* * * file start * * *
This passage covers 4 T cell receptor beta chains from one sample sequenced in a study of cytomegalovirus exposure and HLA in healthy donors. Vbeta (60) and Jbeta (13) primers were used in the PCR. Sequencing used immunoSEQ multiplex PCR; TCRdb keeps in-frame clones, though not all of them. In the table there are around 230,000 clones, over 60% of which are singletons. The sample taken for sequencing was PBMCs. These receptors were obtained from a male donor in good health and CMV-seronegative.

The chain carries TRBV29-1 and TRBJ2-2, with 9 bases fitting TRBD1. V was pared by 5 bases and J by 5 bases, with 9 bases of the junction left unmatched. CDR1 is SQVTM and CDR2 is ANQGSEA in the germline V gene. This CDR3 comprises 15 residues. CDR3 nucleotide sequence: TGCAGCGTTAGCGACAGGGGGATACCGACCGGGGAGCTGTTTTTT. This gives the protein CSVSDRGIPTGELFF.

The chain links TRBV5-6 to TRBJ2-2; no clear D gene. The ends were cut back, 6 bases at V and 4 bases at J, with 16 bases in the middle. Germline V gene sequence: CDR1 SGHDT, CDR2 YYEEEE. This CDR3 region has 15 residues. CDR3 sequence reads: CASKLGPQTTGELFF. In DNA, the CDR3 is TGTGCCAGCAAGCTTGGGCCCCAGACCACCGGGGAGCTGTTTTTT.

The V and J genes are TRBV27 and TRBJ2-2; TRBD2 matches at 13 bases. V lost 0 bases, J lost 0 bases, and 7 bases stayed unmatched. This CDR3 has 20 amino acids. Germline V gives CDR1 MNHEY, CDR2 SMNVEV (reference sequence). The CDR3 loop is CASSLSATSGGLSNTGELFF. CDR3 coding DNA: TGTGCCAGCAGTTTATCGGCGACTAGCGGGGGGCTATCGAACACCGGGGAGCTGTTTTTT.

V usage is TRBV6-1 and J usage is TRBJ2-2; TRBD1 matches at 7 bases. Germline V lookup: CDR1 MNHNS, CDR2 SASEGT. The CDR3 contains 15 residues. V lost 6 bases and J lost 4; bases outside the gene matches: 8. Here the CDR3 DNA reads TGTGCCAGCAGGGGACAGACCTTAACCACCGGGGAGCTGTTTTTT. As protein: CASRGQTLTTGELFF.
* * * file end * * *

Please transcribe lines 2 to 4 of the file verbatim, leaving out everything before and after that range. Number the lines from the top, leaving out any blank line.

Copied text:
The chain carries TRBV29-1 and TRBJ2-2, with 9 bases fitting TRBD1. V was pared by 5 bases and J by 5 bases, with 9 bases of the junction left unmatched. CDR1 is SQVTM and CDR2 is ANQGSEA in the germline V gene. This CDR3 comprises 15 residues. CDR3 nucleotide sequence: TGCAGCGTTAGCGACAGGGGGATACCGACCGGGGAGCTGTTTTTT. This gives the protein CSVSDRGIPTGELFF.

The chain links TRBV5-6 to TRBJ2-2; no clear D gene. The ends were cut back, 6 bases at V and 4 bases at J, with 16 bases in the middle. Germline V gene sequence: CDR1 SGHDT, CDR2 YYEEEE. This CDR3 region has 15 residues. CDR3 sequence reads: CASKLGPQTTGELFF. In DNA, the CDR3 is TGTGCCAGCAAGCTTGGGCCCCAGACCACCGGGGAGCTGTTTTTT.

The V and J genes are TRBV27 and TRBJ2-2; TRBD2 matches at 13 bases. V lost 0 bases, J lost 0 bases, and 7 bases stayed unmatched. This CDR3 has 20 amino acids. Germline V gives CDR1 MNHEY, CDR2 SMNVEV (reference sequence). The CDR3 loop is CASSLSATSGGLSNTGELFF. CDR3 coding DNA: TGTGCCAGCAGTTTATCGGCGACTAGCGGGGGGCTATCGAACACCGGGGAGCTGTTTTTT.